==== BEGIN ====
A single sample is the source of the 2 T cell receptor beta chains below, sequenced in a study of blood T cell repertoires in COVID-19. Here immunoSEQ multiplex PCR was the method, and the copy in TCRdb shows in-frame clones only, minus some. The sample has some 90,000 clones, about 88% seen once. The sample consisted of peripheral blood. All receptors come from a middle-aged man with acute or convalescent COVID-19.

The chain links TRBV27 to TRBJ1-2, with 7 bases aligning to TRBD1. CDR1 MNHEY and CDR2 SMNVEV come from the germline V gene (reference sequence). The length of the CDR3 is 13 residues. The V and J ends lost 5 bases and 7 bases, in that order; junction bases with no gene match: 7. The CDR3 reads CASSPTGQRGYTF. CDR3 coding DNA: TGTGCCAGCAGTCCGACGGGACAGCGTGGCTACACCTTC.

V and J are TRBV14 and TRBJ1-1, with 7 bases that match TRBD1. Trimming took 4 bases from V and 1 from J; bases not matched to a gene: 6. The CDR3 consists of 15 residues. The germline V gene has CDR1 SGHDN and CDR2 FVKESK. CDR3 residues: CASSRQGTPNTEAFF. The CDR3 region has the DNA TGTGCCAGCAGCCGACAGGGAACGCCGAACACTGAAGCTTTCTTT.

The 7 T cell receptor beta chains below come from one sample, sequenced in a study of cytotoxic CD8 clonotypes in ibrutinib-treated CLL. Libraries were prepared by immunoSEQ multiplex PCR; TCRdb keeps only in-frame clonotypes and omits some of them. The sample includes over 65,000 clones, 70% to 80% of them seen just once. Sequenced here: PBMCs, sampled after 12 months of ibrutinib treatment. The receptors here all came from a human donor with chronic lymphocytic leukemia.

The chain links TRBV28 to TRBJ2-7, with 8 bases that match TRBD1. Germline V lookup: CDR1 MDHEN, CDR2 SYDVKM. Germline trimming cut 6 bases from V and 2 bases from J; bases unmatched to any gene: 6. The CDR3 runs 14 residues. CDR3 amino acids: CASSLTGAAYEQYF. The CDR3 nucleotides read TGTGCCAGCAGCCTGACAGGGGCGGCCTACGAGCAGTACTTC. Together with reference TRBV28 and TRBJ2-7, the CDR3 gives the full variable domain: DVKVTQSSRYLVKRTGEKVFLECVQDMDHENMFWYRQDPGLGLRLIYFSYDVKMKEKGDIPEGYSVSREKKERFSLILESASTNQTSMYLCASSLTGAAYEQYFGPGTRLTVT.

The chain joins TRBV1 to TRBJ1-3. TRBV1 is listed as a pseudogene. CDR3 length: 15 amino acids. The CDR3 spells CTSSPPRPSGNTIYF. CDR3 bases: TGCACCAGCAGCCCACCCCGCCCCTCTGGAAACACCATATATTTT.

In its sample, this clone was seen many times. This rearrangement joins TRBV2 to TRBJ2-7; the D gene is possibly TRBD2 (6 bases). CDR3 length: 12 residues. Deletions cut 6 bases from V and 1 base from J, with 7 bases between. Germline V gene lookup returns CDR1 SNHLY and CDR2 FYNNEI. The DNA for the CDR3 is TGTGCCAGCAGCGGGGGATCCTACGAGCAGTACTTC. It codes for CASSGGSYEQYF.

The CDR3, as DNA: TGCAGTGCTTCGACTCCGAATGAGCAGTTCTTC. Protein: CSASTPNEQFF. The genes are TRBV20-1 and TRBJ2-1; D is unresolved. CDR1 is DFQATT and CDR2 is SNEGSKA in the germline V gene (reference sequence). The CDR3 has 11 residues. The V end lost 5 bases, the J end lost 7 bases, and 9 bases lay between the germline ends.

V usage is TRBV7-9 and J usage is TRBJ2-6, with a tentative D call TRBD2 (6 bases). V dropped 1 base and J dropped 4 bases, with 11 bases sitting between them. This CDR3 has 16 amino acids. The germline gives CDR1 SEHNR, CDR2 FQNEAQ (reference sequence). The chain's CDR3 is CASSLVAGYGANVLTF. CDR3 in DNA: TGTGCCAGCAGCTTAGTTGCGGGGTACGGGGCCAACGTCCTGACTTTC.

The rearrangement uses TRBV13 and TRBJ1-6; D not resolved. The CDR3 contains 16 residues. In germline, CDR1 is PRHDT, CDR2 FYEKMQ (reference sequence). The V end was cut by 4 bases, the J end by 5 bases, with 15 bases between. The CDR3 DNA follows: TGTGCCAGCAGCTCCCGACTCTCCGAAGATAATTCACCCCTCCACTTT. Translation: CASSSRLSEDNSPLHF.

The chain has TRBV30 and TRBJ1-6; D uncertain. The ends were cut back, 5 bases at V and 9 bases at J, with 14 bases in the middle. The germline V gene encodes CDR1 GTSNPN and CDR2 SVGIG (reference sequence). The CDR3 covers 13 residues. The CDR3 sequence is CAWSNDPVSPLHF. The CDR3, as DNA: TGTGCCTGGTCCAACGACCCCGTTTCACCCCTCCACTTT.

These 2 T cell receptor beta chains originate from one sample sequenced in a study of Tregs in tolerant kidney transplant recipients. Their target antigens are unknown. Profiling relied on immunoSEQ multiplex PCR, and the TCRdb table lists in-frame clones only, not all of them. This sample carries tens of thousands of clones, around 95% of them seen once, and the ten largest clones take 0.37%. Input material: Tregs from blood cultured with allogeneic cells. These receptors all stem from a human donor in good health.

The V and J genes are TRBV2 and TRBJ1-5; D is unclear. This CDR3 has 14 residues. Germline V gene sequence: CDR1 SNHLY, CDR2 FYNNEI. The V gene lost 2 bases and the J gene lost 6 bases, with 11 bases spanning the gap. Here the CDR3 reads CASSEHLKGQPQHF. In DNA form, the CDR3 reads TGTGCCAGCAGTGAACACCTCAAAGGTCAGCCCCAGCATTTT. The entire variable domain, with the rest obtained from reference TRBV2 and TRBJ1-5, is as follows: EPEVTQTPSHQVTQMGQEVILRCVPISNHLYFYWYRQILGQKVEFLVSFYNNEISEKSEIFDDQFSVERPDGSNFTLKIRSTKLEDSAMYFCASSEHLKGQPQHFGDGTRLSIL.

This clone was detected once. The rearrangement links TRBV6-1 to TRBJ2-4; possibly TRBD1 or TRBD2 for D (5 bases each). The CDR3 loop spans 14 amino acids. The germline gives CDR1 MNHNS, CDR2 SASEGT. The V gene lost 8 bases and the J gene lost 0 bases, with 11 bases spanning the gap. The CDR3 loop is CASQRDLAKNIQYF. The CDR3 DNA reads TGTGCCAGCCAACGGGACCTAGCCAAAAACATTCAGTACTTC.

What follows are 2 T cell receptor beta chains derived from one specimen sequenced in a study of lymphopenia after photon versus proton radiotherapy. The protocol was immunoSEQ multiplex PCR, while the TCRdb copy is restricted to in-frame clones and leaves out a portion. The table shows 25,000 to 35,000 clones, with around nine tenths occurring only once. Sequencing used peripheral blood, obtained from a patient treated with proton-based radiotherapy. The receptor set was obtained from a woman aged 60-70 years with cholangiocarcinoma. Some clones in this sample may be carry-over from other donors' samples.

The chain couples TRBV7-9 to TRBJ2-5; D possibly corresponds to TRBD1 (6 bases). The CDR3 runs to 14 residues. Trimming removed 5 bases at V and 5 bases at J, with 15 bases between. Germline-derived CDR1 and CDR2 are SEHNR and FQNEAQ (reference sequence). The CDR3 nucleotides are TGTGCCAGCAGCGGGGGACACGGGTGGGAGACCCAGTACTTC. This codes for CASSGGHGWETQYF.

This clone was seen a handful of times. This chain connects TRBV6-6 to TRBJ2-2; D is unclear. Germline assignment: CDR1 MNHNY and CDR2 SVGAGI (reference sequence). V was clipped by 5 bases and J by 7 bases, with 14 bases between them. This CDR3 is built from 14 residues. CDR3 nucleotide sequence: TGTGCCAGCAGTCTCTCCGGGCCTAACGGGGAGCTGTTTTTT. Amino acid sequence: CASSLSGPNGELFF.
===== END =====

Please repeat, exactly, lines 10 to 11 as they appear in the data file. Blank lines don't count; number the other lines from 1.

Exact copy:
The rearrangement uses TRBV13 and TRBJ1-6; D not resolved. The CDR3 contains 16 residues. In germline, CDR1 is PRHDT, CDR2 FYEKMQ (reference sequence). The V end was cut by 4 bases, the J end by 5 bases, with 15 bases between. The CDR3 DNA follows: TGTGCCAGCAGCTCCCGACTCTCCGAAGATAATTCACCCCTCCACTTT. Translation: CASSSRLSEDNSPLHF.

The chain has TRBV30 and TRBJ1-6; D uncertain. The ends were cut back, 5 bases at V and 9 bases at J, with 14 bases in the middle. The germline V gene encodes CDR1 GTSNPN and CDR2 SVGIG (reference sequence). The CDR3 covers 13 residues. The CDR3 sequence is CAWSNDPVSPLHF. The CDR3, as DNA: TGTGCCTGGTCCAACGACCCCGTTTCACCCCTCCACTTT.